Generally, real systems are nonlinear. To design an MPC controller for a nonlinear system,
you can model the plant in Simulink^{®}.

Although an MPC controller can regulate a nonlinear plant, the model used within the controller must be linear. In other words, the controller employs a linear approximation of the nonlinear plant. The accuracy of this approximation significantly affects controller performance.

To obtain such a linear approximation, you *linearize* the nonlinear
plant at a specified *operating point*.

Simulink Control Design™ software must be installed to linearize nonlinear Simulink models.

You can linearize a Simulink model:

From the command line.

Using the

**Model Linearizer**.Using

**MPC Designer**. For an example, see Linearize Simulink Models Using MPC Designer.

This example shows how to obtain a linear model of a plant using a MATLAB script.

For this example the CSTR model, `CSTR_OpenLoop`

, is linearized. The model inputs are the coolant temperature (manipulated variable of the MPC controller), limiting reactant concentration in the feed stream, and feed temperature. The model states are the temperature and concentration of the limiting reactant in the product stream. Both states are measured and used for feedback control.

**Obtain Steady-State Operating Point**

The operating point defines the nominal conditions at which you linearize a model. It is usually a steady-state condition.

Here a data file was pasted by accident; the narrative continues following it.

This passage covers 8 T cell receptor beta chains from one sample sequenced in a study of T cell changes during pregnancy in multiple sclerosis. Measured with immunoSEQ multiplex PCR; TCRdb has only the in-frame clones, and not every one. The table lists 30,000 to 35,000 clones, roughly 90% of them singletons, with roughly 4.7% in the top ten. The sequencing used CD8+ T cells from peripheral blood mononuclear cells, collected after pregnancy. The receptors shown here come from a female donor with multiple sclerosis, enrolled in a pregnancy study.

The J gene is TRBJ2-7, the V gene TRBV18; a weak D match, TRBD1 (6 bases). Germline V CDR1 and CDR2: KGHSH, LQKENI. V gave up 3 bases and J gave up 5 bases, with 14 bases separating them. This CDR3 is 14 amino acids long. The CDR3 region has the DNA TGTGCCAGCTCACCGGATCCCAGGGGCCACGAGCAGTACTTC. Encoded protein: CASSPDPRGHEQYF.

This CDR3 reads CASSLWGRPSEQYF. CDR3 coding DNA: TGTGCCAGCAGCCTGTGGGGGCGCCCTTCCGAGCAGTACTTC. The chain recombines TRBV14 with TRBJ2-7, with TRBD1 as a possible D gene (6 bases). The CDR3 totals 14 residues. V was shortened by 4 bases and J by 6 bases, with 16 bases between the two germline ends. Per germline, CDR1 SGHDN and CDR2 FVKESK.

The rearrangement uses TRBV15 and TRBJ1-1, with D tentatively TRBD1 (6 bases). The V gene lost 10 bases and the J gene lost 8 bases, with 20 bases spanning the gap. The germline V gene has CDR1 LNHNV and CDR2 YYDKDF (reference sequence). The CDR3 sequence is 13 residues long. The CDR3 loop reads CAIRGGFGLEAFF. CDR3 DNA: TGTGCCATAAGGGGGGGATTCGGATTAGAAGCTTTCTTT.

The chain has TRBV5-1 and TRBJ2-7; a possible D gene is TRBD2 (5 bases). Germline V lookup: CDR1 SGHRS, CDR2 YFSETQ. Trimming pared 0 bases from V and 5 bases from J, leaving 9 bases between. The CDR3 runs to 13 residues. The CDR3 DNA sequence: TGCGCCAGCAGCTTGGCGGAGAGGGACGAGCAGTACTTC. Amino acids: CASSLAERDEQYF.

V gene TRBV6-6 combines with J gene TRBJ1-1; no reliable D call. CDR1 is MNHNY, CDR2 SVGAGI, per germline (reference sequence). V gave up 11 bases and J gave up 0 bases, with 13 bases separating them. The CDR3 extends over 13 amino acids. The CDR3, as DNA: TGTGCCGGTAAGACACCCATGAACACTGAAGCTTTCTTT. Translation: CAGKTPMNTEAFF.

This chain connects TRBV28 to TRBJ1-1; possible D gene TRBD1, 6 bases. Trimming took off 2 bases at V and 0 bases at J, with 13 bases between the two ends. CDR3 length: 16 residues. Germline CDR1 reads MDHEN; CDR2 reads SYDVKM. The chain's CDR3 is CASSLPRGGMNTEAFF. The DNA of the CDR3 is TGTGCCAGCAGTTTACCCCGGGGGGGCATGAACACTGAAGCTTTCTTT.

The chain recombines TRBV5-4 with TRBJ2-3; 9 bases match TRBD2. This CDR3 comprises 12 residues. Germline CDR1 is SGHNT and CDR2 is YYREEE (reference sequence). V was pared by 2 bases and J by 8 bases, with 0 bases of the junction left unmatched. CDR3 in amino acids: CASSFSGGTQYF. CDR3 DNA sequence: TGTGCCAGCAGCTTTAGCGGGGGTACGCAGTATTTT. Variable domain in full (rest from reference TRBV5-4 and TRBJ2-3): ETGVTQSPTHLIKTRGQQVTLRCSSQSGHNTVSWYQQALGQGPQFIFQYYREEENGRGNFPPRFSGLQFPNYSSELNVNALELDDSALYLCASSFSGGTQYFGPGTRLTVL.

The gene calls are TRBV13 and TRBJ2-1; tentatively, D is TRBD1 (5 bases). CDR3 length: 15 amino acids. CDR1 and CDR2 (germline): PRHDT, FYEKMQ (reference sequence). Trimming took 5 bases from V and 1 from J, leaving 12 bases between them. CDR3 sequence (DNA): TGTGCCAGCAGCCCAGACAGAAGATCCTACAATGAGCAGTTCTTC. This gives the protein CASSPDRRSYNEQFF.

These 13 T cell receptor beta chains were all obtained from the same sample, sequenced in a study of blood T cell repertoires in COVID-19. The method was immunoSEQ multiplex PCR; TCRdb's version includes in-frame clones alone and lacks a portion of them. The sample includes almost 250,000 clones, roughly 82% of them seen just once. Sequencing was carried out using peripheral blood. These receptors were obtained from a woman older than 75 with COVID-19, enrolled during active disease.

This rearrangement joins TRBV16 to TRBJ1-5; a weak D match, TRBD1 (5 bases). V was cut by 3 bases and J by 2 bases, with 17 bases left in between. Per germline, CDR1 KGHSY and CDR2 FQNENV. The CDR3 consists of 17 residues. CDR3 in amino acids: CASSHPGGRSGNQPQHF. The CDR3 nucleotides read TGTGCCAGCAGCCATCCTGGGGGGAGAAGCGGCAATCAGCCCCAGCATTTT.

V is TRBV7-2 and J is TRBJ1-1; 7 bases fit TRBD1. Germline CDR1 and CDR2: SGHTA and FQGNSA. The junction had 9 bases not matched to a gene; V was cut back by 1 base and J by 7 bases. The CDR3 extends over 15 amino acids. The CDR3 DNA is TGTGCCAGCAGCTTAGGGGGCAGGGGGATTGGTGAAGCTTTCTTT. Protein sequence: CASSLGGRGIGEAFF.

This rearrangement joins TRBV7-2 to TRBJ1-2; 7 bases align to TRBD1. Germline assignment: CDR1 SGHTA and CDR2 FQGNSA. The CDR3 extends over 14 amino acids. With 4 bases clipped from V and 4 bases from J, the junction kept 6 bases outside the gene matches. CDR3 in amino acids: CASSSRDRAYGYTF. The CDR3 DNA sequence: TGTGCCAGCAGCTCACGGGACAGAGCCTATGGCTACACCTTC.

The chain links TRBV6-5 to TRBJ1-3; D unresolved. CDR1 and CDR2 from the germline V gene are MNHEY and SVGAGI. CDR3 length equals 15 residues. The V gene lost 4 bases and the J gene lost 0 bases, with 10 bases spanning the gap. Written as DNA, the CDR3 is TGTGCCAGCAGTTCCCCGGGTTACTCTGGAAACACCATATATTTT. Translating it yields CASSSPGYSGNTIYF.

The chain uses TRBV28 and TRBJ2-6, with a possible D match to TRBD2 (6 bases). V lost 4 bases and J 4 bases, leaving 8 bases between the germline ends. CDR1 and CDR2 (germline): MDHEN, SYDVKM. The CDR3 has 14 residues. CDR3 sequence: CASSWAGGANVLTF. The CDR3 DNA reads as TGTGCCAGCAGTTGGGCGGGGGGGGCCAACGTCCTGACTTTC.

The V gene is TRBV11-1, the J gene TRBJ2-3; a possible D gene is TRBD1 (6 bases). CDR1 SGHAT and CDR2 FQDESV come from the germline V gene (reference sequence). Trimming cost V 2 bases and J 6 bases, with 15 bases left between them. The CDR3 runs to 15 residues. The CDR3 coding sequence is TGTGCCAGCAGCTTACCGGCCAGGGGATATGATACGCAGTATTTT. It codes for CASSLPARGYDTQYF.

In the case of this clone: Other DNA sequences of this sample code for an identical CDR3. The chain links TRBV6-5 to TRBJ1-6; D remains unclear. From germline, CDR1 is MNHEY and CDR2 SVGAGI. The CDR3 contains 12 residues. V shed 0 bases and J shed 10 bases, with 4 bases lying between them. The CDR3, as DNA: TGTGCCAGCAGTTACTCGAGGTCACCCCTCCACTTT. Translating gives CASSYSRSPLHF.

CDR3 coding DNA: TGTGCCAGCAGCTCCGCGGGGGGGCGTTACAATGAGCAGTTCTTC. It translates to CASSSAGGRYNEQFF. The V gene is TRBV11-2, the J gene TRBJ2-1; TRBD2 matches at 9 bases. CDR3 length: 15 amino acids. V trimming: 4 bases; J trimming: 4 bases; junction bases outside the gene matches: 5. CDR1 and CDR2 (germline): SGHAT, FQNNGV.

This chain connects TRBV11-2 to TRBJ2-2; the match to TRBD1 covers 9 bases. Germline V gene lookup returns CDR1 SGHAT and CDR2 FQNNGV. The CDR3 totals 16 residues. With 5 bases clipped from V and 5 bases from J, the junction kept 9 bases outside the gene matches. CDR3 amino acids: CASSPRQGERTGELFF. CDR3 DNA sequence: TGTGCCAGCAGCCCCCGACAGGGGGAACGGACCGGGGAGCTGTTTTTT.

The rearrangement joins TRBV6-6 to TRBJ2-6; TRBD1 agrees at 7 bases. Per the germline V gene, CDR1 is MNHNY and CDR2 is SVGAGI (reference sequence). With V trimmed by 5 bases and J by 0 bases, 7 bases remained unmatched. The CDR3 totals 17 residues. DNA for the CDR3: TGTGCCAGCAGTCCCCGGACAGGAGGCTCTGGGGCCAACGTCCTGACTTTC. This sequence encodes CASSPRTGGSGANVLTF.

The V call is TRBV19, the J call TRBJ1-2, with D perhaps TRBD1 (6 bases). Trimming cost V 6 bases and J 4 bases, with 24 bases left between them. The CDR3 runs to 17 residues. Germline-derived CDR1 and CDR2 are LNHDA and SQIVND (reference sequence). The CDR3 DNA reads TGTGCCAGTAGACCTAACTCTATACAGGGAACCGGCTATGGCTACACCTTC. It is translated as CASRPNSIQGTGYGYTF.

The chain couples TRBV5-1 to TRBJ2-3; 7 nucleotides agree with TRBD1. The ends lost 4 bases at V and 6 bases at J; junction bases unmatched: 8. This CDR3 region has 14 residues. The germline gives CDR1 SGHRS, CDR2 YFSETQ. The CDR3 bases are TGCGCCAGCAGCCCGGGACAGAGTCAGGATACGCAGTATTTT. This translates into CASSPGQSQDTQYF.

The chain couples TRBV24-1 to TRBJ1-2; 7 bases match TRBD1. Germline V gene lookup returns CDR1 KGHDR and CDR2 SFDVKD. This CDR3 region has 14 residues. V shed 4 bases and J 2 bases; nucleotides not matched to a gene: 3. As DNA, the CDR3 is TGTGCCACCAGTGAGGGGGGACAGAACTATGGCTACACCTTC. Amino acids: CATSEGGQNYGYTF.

Suppose that you plan to operate the CSTR with the output concentration, `C_A`

, at $$2\phantom{\rule{0.2777777777777778em}{0ex}}kmol/{m}^{3}$$. The nominal feed concentration is $$10\phantom{\rule{0.2777777777777778em}{0ex}}kmol/{m}^{3}$$, and the nominal feed temperature is 300 K. Create an operating point specification object to define the steady-state conditions.

opspec = operspec('CSTR_OpenLoop'); opspec = addoutputspec(opspec,'CSTR_OpenLoop/CSTR',2); opspec.Outputs(1).Known = true; opspec.Outputs(1).y = 2; op1 = findop('CSTR_OpenLoop',opspec);

Operating point search report: --------------------------------- Operating point search report for the Model CSTR_OpenLoop. (Time-Varying Components Evaluated at time t=0) Operating point specifications were successfully met. States: ---------- (1.) CSTR_OpenLoop/CSTR/C_A x: 2 dx: -4.6e-12 (0) (2.) CSTR_OpenLoop/CSTR/T_K x: 373 dx: 5.49e-11 (0) Inputs: ---------- (1.) CSTR_OpenLoop/Coolant Temperature u: 299 [-Inf Inf] Outputs: ---------- (1.) CSTR_OpenLoop/CSTR y: 2 (2)

The calculated operating point is `C_A`

= $$2\phantom{\rule{0.2777777777777778em}{0ex}}kmol/{m}^{3}$$ and `T_K`

= 373 K. Notice that the steady-state coolant temperature is also given as 299 K, which is the nominal value of the manipulated variable of the MPC controller.